19. A method of bus arbitration, comprising the steps of:
storing a plurality of selection signals for specifying a priority order against a number N of requests;
selecting one of said plurality of selection signals in a predetermined sequence in response to each demand for arbitration; and
performing an arbitration operation based on said priority order against said number N of requests specified by said one of said plurality of selection signals which is selected in said selecting step.
20. A method as defined in claim 19, wherein said storing step stores a number N or more of said selection signals for differently specifying said priority order against said number N of requests.
21. A method as defined in claim 19, wherein said storing step stores said plurality of selection signals into a re-programmable storage.
22. A method as defined in claim 21, wherein said storing step stores said plurality of selection signals in a ring form and said selecting step in turn selects a portion of said ring form and outputs a selection signal stored in said selected portion of said ring form in response to each demand for arbitration.
23. A method as defined in claim 19, wherein said selecting step selects selection signals to be in turn selected in response to each demand for arbitration, out of said plurality of selection signals stored in said storing step.
24. A method as defined in claim 23, wherein said selecting step comprises the steps of:
counting a number by incrementing by 1 for each demand for arbitration; and
resetting said counting step when said number counted in said counting step matches an upper limit number which is externally re-programmable,
and wherein said selecting step specifies one of said plurality of selection signals based on said number counted in said counting step.
25. A method as defined in claim 21, wherein said storing step stores said plurality of selection signals into a re-programmable shift register that shifts data stored therein in response to a signal generated in accordance with a demand for arbitration and that outputs data stored in a portion thereof as one of said plurality of selection signals.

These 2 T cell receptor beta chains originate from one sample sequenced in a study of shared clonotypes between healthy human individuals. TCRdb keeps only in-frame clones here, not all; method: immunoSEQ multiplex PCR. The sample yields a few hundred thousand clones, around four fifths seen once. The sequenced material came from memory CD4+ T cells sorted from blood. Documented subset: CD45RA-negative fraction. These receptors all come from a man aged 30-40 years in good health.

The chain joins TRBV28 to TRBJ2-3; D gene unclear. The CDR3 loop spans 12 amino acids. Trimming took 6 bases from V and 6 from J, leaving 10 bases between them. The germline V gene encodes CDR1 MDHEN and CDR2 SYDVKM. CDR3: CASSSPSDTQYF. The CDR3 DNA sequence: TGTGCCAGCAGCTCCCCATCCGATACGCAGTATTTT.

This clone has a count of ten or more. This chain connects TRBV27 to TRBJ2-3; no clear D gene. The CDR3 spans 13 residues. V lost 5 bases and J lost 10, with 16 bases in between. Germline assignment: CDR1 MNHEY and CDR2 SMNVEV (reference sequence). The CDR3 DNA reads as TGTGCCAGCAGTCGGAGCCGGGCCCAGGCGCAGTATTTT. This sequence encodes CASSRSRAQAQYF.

26. A method as defined in claim 19, wherein said selecting step in turn selects said one of said plurality of selection signals in said predetermined sequence in response to each demand for arbitration after a request from requester having a highest priority is permitted in said arbitrating step.
27. A method as defined in claim 19, wherein said storing step stores said plurality of selection signals each including a mode setting signal for setting an operation mode to a first operation mode in which said priority order is changed in accordance with each demand for arbitration or to a second operation mode in which said priority order is changed in response to said demand for arbitration made after a presently highest priority requester raises a request and is permitted, and said method further comprising the steps of gating said determining step with said demand for arbitration when said mode setting signal output together with said selection signal sets said first operation mode and gating said determining step with said demand for arbitration after said request raised by said presently highest priority requester is permitted when said mode setting signal sets said second operation mode.
28. A method of bus arbitration comprising:
storing a plurality of selection signals each designating a respective priority order for requests for bus access;
providing said selection signals in a predetermined sequence, each selection signal being provided in response to a respective demand for arbitration between said requests for bus access, and the sequence in which the selection signals are provided designating a sequence of priority orders that are not fixed and differ from a round robin priority sequence; and
arbitrating access to the bus for said requests for bus access in response to each demand for arbitration in accordance with the respective selection signal provided in response to the demand for arbitration.
29. A system for bus arbitration for requests for bus access comprising:
a memory arrangement storing selection signals each designating a respective different priority order for requests for bus access;
a source of demands for arbitration;
a selection signal providing arrangement coupled with the memory arrangement and the source of demands for arbitration, and responsive to demands for arbitration from said source to provide respective selection signals from said memory arrangement;